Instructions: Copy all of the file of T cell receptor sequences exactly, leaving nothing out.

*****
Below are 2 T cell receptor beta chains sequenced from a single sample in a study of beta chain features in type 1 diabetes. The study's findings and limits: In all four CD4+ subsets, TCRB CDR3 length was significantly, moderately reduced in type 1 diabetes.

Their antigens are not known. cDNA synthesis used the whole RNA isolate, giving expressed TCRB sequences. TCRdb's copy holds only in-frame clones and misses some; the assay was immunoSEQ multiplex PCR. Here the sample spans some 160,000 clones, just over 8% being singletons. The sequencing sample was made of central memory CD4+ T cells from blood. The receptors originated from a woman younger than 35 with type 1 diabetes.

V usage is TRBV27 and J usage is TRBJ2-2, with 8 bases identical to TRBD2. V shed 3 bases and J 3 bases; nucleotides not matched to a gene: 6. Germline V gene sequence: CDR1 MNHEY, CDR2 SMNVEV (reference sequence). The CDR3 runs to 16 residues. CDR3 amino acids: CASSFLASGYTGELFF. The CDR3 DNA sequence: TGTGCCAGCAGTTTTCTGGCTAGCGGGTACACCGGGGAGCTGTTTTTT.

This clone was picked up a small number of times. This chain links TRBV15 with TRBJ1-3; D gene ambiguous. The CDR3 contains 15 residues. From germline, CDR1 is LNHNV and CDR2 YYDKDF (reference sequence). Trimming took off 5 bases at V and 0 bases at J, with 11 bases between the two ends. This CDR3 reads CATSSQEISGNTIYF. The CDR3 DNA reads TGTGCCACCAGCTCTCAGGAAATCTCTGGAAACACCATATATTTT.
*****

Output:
Below are 2 T cell receptor beta chains sequenced from a single sample in a study of beta chain features in type 1 diabetes. The study's findings and limits: In all four CD4+ subsets, TCRB CDR3 length was significantly, moderately reduced in type 1 diabetes.

Their antigens are not known. cDNA synthesis used the whole RNA isolate, giving expressed TCRB sequences. TCRdb's copy holds only in-frame clones and misses some; the assay was immunoSEQ multiplex PCR. Here the sample spans some 160,000 clones, just over 8% being singletons. The sequencing sample was made of central memory CD4+ T cells from blood. The receptors originated from a woman younger than 35 with type 1 diabetes.

V usage is TRBV27 and J usage is TRBJ2-2, with 8 bases identical to TRBD2. V shed 3 bases and J 3 bases; nucleotides not matched to a gene: 6. Germline V gene sequence: CDR1 MNHEY, CDR2 SMNVEV (reference sequence). The CDR3 runs to 16 residues. CDR3 amino acids: CASSFLASGYTGELFF. The CDR3 DNA sequence: TGTGCCAGCAGTTTTCTGGCTAGCGGGTACACCGGGGAGCTGTTTTTT.

This clone was picked up a small number of times. This chain links TRBV15 with TRBJ1-3; D gene ambiguous. The CDR3 contains 15 residues. From germline, CDR1 is LNHNV and CDR2 YYDKDF (reference sequence). Trimming took off 5 bases at V and 0 bases at J, with 11 bases between the two ends. This CDR3 reads CATSSQEISGNTIYF. The CDR3 DNA reads TGTGCCACCAGCTCTCAGGAAATCTCTGGAAACACCATATATTTT.